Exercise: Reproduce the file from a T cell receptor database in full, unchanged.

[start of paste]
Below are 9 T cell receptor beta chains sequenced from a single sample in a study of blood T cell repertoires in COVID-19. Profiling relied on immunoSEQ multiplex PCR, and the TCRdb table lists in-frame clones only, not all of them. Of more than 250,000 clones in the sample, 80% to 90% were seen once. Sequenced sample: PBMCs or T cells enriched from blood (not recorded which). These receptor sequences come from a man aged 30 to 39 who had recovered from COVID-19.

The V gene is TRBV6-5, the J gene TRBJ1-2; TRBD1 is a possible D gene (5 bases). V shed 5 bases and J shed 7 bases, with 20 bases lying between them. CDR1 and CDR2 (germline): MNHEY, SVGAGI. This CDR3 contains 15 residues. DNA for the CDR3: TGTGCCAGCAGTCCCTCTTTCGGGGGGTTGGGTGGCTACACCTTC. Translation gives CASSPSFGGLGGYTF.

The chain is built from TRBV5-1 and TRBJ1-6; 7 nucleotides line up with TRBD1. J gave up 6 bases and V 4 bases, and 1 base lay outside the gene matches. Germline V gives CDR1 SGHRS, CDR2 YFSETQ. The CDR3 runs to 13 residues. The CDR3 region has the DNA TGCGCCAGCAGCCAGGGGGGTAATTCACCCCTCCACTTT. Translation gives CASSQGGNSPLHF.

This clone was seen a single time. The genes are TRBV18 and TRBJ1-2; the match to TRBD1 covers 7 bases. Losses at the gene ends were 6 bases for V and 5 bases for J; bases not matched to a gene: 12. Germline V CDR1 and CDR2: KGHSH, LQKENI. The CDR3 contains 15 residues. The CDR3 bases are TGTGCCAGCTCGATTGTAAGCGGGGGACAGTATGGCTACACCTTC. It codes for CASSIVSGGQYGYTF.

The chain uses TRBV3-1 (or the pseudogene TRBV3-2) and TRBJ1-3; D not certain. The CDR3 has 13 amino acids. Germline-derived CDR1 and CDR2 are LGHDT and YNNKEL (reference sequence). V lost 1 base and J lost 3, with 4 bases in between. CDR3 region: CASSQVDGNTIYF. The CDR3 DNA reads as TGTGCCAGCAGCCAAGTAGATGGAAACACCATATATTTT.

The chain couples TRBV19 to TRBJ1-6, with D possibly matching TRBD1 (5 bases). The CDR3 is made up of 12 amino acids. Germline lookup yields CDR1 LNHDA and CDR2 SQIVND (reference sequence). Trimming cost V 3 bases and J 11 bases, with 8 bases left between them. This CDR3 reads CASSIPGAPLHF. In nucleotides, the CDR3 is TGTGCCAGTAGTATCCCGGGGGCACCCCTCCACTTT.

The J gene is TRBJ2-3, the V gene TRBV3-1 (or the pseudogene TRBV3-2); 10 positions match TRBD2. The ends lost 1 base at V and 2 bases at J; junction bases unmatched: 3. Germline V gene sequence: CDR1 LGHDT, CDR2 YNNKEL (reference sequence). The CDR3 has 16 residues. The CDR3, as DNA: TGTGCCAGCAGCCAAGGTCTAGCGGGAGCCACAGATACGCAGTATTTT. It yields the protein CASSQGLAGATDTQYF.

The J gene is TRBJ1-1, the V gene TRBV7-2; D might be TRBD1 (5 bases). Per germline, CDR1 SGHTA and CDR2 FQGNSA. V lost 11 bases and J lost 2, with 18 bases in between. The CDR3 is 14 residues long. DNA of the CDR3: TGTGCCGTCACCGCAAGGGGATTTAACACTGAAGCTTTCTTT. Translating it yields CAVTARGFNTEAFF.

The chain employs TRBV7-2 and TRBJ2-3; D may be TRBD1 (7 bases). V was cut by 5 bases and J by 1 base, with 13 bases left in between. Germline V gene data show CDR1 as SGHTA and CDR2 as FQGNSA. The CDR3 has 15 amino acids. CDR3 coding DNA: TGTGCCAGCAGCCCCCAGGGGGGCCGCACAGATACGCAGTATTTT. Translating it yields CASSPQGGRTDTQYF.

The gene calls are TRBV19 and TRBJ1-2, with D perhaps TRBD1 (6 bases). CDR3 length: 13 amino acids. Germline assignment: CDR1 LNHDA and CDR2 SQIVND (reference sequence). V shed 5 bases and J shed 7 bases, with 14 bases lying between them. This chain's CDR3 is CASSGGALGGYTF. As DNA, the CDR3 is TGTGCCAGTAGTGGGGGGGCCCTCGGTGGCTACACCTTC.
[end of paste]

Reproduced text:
Below are 9 T cell receptor beta chains sequenced from a single sample in a study of blood T cell repertoires in COVID-19. Profiling relied on immunoSEQ multiplex PCR, and the TCRdb table lists in-frame clones only, not all of them. Of more than 250,000 clones in the sample, 80% to 90% were seen once. Sequenced sample: PBMCs or T cells enriched from blood (not recorded which). These receptor sequences come from a man aged 30 to 39 who had recovered from COVID-19.

The V gene is TRBV6-5, the J gene TRBJ1-2; TRBD1 is a possible D gene (5 bases). V shed 5 bases and J shed 7 bases, with 20 bases lying between them. CDR1 and CDR2 (germline): MNHEY, SVGAGI. This CDR3 contains 15 residues. DNA for the CDR3: TGTGCCAGCAGTCCCTCTTTCGGGGGGTTGGGTGGCTACACCTTC. Translation gives CASSPSFGGLGGYTF.

The chain is built from TRBV5-1 and TRBJ1-6; 7 nucleotides line up with TRBD1. J gave up 6 bases and V 4 bases, and 1 base lay outside the gene matches. Germline V gives CDR1 SGHRS, CDR2 YFSETQ. The CDR3 runs to 13 residues. The CDR3 region has the DNA TGCGCCAGCAGCCAGGGGGGTAATTCACCCCTCCACTTT. Translation gives CASSQGGNSPLHF.

This clone was seen a single time. The genes are TRBV18 and TRBJ1-2; the match to TRBD1 covers 7 bases. Losses at the gene ends were 6 bases for V and 5 bases for J; bases not matched to a gene: 12. Germline V CDR1 and CDR2: KGHSH, LQKENI. The CDR3 contains 15 residues. The CDR3 bases are TGTGCCAGCTCGATTGTAAGCGGGGGACAGTATGGCTACACCTTC. It codes for CASSIVSGGQYGYTF.

The chain uses TRBV3-1 (or the pseudogene TRBV3-2) and TRBJ1-3; D not certain. The CDR3 has 13 amino acids. Germline-derived CDR1 and CDR2 are LGHDT and YNNKEL (reference sequence). V lost 1 base and J lost 3, with 4 bases in between. CDR3 region: CASSQVDGNTIYF. The CDR3 DNA reads as TGTGCCAGCAGCCAAGTAGATGGAAACACCATATATTTT.

The chain couples TRBV19 to TRBJ1-6, with D possibly matching TRBD1 (5 bases). The CDR3 is made up of 12 amino acids. Germline lookup yields CDR1 LNHDA and CDR2 SQIVND (reference sequence). Trimming cost V 3 bases and J 11 bases, with 8 bases left between them. This CDR3 reads CASSIPGAPLHF. In nucleotides, the CDR3 is TGTGCCAGTAGTATCCCGGGGGCACCCCTCCACTTT.

The J gene is TRBJ2-3, the V gene TRBV3-1 (or the pseudogene TRBV3-2); 10 positions match TRBD2. The ends lost 1 base at V and 2 bases at J; junction bases unmatched: 3. Germline V gene sequence: CDR1 LGHDT, CDR2 YNNKEL (reference sequence). The CDR3 has 16 residues. The CDR3, as DNA: TGTGCCAGCAGCCAAGGTCTAGCGGGAGCCACAGATACGCAGTATTTT. It yields the protein CASSQGLAGATDTQYF.

The J gene is TRBJ1-1, the V gene TRBV7-2; D might be TRBD1 (5 bases). Per germline, CDR1 SGHTA and CDR2 FQGNSA. V lost 11 bases and J lost 2, with 18 bases in between. The CDR3 is 14 residues long. DNA of the CDR3: TGTGCCGTCACCGCAAGGGGATTTAACACTGAAGCTTTCTTT. Translating it yields CAVTARGFNTEAFF.

The chain employs TRBV7-2 and TRBJ2-3; D may be TRBD1 (7 bases). V was cut by 5 bases and J by 1 base, with 13 bases left in between. Germline V gene data show CDR1 as SGHTA and CDR2 as FQGNSA. The CDR3 has 15 amino acids. CDR3 coding DNA: TGTGCCAGCAGCCCCCAGGGGGGCCGCACAGATACGCAGTATTTT. Translating it yields CASSPQGGRTDTQYF.

The gene calls are TRBV19 and TRBJ1-2, with D perhaps TRBD1 (6 bases). CDR3 length: 13 amino acids. Germline assignment: CDR1 LNHDA and CDR2 SQIVND (reference sequence). V shed 5 bases and J shed 7 bases, with 14 bases lying between them. This chain's CDR3 is CASSGGALGGYTF. As DNA, the CDR3 is TGTGCCAGTAGTGGGGGGGCCCTCGGTGGCTACACCTTC.